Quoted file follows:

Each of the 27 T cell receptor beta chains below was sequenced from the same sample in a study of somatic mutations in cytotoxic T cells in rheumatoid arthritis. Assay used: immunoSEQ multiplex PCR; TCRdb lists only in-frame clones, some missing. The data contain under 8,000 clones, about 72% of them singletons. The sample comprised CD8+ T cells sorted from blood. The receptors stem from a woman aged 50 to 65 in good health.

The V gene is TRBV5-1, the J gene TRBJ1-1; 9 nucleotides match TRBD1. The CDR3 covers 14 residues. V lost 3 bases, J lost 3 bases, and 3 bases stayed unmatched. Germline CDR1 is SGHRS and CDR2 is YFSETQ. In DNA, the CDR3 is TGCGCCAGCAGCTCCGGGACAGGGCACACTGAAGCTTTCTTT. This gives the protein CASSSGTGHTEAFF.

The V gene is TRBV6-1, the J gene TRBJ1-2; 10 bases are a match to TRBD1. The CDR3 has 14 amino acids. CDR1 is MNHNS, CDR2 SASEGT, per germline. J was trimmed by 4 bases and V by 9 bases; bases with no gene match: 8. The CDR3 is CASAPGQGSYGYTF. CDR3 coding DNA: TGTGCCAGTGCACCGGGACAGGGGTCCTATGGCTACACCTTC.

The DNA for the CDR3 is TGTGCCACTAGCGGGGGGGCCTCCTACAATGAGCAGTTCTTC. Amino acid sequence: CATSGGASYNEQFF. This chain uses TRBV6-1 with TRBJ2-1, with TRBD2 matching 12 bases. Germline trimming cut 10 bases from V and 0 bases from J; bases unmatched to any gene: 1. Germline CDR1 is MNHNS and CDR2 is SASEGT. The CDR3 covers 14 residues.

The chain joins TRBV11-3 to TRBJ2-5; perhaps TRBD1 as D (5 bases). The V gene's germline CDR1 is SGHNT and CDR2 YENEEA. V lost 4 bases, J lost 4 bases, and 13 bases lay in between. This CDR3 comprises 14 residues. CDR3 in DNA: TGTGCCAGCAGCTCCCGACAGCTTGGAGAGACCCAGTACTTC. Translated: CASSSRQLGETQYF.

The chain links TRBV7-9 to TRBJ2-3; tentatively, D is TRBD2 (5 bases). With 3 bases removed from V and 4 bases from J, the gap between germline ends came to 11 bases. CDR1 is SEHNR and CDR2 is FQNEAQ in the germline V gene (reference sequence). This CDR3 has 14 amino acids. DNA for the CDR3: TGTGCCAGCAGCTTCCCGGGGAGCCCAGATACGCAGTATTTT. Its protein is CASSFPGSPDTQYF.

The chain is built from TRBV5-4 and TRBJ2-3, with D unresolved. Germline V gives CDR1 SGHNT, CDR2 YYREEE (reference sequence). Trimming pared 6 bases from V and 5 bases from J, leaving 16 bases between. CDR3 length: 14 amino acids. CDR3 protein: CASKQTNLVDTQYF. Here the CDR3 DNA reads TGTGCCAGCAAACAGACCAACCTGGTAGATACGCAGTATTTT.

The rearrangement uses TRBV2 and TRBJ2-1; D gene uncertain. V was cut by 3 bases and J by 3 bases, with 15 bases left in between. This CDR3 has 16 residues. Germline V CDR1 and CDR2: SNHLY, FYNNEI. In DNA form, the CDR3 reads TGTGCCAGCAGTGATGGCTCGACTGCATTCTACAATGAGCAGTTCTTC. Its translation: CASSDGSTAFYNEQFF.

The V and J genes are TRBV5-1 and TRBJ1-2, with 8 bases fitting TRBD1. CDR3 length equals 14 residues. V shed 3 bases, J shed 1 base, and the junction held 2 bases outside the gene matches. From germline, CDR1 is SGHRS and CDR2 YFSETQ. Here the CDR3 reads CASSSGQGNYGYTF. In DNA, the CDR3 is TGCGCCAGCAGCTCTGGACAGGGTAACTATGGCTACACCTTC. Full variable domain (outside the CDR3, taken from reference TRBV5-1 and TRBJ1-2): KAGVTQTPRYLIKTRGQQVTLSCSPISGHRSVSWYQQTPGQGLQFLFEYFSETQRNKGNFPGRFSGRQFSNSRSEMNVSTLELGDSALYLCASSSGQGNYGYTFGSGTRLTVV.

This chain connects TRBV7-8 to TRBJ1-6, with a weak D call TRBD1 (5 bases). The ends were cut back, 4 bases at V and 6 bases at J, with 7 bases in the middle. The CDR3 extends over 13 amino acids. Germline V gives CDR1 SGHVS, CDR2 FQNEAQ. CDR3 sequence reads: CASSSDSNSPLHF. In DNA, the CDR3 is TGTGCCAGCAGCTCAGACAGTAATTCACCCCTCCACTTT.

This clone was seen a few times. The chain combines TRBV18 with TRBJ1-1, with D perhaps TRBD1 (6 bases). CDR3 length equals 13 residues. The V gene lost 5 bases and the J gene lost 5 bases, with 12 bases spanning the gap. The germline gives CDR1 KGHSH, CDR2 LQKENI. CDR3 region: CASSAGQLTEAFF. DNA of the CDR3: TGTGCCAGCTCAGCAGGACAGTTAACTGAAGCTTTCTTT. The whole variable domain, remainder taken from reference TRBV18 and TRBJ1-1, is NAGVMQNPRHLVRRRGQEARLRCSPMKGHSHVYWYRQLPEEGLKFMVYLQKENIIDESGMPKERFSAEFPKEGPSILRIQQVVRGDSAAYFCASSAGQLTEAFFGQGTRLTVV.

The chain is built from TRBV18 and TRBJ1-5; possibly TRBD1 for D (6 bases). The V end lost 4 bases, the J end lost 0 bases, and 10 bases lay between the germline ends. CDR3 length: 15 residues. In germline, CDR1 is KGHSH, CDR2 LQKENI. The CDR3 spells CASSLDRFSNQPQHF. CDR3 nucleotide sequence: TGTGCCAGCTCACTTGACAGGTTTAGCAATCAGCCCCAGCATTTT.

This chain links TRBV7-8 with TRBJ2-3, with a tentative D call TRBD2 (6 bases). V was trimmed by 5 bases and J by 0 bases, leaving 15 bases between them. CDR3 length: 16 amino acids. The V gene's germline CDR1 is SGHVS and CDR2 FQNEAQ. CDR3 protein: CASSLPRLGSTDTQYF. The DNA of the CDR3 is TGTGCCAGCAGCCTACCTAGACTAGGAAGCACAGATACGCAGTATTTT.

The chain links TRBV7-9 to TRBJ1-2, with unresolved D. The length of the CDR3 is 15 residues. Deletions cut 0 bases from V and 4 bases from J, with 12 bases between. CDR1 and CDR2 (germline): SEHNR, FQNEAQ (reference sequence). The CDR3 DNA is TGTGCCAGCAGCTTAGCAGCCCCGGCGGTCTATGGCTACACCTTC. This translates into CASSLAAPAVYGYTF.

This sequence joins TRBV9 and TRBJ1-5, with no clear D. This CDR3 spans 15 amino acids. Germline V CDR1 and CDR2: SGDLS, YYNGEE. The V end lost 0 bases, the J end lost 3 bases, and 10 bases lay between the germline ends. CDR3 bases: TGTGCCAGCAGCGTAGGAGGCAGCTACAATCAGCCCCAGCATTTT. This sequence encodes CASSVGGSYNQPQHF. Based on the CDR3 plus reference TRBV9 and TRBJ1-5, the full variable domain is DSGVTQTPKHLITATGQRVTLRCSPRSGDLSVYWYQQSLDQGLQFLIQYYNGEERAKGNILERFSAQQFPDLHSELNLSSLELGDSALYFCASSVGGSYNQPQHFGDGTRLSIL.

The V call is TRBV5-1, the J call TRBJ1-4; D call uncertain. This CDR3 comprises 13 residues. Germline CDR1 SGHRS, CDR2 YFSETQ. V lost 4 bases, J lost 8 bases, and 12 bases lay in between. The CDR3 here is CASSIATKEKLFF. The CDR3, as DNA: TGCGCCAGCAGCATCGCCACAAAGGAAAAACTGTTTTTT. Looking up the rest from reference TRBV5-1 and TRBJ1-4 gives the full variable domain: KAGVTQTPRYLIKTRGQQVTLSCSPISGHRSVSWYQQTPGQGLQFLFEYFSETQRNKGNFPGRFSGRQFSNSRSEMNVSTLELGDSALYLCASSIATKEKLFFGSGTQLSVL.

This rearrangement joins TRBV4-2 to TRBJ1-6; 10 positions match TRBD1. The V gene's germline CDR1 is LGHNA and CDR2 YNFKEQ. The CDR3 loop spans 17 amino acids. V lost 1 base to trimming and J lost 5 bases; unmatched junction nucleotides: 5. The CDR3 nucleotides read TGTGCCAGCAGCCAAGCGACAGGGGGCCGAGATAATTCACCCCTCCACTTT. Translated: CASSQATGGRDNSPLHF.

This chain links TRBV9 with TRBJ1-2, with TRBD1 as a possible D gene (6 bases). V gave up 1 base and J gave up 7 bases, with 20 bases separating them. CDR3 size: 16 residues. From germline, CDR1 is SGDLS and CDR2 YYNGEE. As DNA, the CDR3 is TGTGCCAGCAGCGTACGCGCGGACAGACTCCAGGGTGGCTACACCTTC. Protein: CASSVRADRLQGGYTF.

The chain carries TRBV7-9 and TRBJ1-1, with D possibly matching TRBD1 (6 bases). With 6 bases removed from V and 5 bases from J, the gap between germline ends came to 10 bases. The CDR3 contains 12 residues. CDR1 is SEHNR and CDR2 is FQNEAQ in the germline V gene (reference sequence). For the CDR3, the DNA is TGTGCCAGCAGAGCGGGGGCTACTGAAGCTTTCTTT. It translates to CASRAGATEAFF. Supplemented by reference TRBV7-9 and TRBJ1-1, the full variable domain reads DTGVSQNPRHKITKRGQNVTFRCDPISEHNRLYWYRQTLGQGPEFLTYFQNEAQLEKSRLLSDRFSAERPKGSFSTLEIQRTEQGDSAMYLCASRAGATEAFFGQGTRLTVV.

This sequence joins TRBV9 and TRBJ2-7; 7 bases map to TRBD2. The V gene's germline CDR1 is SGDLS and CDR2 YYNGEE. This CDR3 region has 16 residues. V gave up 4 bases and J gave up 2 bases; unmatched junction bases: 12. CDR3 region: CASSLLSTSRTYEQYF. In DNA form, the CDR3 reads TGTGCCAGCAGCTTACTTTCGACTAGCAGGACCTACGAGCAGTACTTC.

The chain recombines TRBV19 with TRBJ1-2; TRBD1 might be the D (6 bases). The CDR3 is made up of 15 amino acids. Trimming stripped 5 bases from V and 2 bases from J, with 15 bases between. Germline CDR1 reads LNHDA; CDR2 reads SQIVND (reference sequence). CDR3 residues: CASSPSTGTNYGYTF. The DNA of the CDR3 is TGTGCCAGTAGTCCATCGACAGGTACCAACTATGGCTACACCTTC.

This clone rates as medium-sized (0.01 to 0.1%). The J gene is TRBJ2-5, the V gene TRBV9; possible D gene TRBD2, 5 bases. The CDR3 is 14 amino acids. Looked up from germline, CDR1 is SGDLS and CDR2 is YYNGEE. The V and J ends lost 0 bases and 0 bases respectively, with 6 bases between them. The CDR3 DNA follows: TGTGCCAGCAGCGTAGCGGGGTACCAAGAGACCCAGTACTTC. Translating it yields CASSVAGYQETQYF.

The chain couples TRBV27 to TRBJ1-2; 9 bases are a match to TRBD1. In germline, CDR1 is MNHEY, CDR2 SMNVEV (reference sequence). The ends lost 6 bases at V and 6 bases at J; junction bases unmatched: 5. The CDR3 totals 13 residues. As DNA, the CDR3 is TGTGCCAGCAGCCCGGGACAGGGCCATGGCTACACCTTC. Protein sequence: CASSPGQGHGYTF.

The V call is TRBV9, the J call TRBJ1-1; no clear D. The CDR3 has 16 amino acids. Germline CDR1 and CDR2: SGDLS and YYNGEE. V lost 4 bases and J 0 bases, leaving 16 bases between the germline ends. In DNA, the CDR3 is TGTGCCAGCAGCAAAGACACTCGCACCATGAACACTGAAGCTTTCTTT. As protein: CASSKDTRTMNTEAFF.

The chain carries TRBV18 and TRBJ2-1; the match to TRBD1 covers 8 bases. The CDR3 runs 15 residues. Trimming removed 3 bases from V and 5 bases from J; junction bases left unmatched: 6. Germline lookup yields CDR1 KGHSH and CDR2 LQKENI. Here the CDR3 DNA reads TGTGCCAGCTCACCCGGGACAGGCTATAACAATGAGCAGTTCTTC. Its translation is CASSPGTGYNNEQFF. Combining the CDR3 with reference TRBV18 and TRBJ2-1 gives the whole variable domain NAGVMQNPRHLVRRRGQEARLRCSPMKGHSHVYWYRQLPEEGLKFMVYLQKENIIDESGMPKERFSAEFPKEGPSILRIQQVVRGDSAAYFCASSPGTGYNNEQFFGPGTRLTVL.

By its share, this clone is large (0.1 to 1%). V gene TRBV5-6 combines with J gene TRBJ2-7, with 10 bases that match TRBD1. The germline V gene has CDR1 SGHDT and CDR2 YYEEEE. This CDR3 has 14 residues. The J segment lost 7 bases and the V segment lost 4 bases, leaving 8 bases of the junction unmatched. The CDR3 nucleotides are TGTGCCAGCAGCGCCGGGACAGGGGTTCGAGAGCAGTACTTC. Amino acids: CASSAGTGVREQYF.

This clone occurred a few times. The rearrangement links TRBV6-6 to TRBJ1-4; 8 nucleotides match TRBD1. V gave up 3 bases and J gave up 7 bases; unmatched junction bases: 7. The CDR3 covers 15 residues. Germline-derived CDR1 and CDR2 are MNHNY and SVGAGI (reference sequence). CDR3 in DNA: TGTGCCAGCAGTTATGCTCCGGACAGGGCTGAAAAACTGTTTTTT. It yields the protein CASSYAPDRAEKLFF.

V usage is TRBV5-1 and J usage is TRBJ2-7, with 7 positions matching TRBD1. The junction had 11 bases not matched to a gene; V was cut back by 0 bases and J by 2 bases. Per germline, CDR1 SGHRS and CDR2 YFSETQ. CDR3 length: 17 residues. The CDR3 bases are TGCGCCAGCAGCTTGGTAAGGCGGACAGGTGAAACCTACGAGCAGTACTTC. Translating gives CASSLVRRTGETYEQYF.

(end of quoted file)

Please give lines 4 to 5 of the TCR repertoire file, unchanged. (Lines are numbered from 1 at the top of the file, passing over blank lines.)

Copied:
The DNA for the CDR3 is TGTGCCACTAGCGGGGGGGCCTCCTACAATGAGCAGTTCTTC. Amino acid sequence: CATSGGASYNEQFF. This chain uses TRBV6-1 with TRBJ2-1, with TRBD2 matching 12 bases. Germline trimming cut 10 bases from V and 0 bases from J; bases unmatched to any gene: 1. Germline CDR1 is MNHNS and CDR2 is SASEGT. The CDR3 covers 14 residues.

The chain joins TRBV11-3 to TRBJ2-5; perhaps TRBD1 as D (5 bases). The V gene's germline CDR1 is SGHNT and CDR2 YENEEA. V lost 4 bases, J lost 4 bases, and 13 bases lay in between. This CDR3 comprises 14 residues. CDR3 in DNA: TGTGCCAGCAGCTCCCGACAGCTTGGAGAGACCCAGTACTTC. Translated: CASSSRQLGETQYF.